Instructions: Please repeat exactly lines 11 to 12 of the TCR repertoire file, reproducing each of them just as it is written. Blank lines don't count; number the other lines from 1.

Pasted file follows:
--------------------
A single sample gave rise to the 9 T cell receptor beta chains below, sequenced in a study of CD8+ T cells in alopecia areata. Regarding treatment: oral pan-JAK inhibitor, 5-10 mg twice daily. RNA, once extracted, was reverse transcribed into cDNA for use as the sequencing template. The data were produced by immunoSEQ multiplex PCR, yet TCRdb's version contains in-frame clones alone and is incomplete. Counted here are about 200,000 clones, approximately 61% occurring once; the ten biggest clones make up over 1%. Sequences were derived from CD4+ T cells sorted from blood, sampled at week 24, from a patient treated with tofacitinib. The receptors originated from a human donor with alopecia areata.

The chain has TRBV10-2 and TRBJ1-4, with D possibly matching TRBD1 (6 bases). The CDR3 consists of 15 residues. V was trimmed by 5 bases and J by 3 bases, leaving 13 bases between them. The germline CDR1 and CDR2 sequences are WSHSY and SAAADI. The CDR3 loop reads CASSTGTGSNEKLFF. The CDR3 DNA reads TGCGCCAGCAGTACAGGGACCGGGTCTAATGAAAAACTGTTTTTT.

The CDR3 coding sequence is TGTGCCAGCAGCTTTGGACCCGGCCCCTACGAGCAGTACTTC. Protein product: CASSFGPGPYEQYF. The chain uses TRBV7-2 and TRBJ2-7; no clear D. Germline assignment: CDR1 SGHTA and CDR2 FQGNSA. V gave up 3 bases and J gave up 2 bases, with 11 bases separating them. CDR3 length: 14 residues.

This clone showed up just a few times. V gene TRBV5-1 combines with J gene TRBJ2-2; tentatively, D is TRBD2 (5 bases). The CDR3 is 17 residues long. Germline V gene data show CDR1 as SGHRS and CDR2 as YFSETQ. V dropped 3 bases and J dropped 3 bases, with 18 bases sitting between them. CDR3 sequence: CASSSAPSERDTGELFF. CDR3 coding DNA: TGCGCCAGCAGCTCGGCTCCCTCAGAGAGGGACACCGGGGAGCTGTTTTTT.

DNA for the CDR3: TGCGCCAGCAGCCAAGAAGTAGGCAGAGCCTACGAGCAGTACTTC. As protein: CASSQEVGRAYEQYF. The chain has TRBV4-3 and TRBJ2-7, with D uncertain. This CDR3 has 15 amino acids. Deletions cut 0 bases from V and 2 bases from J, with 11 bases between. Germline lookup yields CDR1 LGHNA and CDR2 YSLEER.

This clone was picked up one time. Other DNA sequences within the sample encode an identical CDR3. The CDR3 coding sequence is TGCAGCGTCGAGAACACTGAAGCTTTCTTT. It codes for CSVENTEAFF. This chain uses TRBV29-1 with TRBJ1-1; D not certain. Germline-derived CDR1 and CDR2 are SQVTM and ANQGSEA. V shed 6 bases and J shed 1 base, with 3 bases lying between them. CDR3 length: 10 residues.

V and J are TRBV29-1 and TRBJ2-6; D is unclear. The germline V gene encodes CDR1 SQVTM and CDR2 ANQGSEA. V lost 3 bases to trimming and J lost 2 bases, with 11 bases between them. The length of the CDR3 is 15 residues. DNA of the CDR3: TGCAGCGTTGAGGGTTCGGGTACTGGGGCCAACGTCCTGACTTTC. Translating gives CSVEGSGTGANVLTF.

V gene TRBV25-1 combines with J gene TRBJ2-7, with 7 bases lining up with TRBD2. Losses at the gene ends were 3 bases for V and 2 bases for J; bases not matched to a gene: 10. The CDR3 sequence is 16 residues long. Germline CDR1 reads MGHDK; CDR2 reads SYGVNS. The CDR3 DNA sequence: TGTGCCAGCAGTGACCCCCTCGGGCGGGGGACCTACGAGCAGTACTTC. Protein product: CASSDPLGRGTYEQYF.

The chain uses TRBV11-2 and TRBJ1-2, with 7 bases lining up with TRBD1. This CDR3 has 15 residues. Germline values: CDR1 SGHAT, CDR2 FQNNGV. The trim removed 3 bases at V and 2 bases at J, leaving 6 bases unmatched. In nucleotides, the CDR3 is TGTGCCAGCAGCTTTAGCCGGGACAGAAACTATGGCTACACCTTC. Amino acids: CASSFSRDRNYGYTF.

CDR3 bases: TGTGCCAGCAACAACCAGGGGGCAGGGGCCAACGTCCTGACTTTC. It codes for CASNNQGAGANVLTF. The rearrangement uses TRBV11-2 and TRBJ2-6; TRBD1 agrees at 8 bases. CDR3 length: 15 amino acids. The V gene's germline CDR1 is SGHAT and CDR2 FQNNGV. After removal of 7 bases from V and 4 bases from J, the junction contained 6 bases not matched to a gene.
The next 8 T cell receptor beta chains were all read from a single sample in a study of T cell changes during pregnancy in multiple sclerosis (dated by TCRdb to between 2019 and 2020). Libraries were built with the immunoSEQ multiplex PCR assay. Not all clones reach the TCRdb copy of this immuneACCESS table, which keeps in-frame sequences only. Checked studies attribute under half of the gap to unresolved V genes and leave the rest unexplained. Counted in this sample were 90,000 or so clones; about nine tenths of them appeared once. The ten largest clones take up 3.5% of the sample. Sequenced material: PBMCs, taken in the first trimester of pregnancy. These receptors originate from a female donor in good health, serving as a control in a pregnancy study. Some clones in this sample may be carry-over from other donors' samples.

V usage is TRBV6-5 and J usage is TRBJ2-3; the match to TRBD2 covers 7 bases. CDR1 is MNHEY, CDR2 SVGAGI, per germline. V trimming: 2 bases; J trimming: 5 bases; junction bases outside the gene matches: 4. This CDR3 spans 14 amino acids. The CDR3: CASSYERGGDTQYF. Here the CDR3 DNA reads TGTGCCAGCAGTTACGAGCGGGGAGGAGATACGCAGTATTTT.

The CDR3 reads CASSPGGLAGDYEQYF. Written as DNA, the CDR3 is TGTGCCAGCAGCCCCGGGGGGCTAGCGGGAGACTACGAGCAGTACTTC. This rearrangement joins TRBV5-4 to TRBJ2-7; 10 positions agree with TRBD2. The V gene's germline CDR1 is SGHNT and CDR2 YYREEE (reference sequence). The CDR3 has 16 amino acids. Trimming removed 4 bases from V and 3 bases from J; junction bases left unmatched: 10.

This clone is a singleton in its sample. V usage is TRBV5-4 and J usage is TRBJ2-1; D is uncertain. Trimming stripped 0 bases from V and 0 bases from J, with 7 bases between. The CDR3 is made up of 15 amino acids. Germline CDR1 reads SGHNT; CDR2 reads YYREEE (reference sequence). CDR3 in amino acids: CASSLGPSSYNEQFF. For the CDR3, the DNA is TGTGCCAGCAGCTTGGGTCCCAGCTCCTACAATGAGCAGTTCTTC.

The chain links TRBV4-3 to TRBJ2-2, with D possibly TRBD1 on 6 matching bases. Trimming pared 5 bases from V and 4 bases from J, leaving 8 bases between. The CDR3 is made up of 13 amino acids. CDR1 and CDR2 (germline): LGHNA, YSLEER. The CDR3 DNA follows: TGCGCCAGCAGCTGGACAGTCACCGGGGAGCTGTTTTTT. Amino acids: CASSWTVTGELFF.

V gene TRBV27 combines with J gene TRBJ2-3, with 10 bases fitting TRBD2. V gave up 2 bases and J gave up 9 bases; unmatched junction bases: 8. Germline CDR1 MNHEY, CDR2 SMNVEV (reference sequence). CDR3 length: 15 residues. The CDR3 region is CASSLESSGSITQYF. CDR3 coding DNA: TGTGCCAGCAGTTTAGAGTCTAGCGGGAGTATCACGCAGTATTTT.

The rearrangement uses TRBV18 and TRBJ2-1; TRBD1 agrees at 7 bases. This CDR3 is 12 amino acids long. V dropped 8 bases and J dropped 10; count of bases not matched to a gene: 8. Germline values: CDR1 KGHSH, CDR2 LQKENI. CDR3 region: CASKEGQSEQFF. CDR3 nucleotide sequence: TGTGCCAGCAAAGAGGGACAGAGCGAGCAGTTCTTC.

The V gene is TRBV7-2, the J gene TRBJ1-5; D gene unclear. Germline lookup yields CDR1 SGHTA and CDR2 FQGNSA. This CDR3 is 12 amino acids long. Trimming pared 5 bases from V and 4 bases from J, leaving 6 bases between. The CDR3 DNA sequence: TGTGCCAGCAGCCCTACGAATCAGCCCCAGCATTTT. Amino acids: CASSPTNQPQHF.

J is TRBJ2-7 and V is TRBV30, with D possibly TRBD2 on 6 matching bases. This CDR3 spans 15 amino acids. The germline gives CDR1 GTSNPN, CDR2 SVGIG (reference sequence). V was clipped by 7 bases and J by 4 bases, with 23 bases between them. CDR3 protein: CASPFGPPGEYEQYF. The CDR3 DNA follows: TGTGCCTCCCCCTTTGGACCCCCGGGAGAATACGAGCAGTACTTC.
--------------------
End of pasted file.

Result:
The next 8 T cell receptor beta chains were all read from a single sample in a study of T cell changes during pregnancy in multiple sclerosis (dated by TCRdb to between 2019 and 2020). Libraries were built with the immunoSEQ multiplex PCR assay. Not all clones reach the TCRdb copy of this immuneACCESS table, which keeps in-frame sequences only. Checked studies attribute under half of the gap to unresolved V genes and leave the rest unexplained. Counted in this sample were 90,000 or so clones; about nine tenths of them appeared once. The ten largest clones take up 3.5% of the sample. Sequenced material: PBMCs, taken in the first trimester of pregnancy. These receptors originate from a female donor in good health, serving as a control in a pregnancy study. Some clones in this sample may be carry-over from other donors' samples.

V usage is TRBV6-5 and J usage is TRBJ2-3; the match to TRBD2 covers 7 bases. CDR1 is MNHEY, CDR2 SVGAGI, per germline. V trimming: 2 bases; J trimming: 5 bases; junction bases outside the gene matches: 4. This CDR3 spans 14 amino acids. The CDR3: CASSYERGGDTQYF. Here the CDR3 DNA reads TGTGCCAGCAGTTACGAGCGGGGAGGAGATACGCAGTATTTT.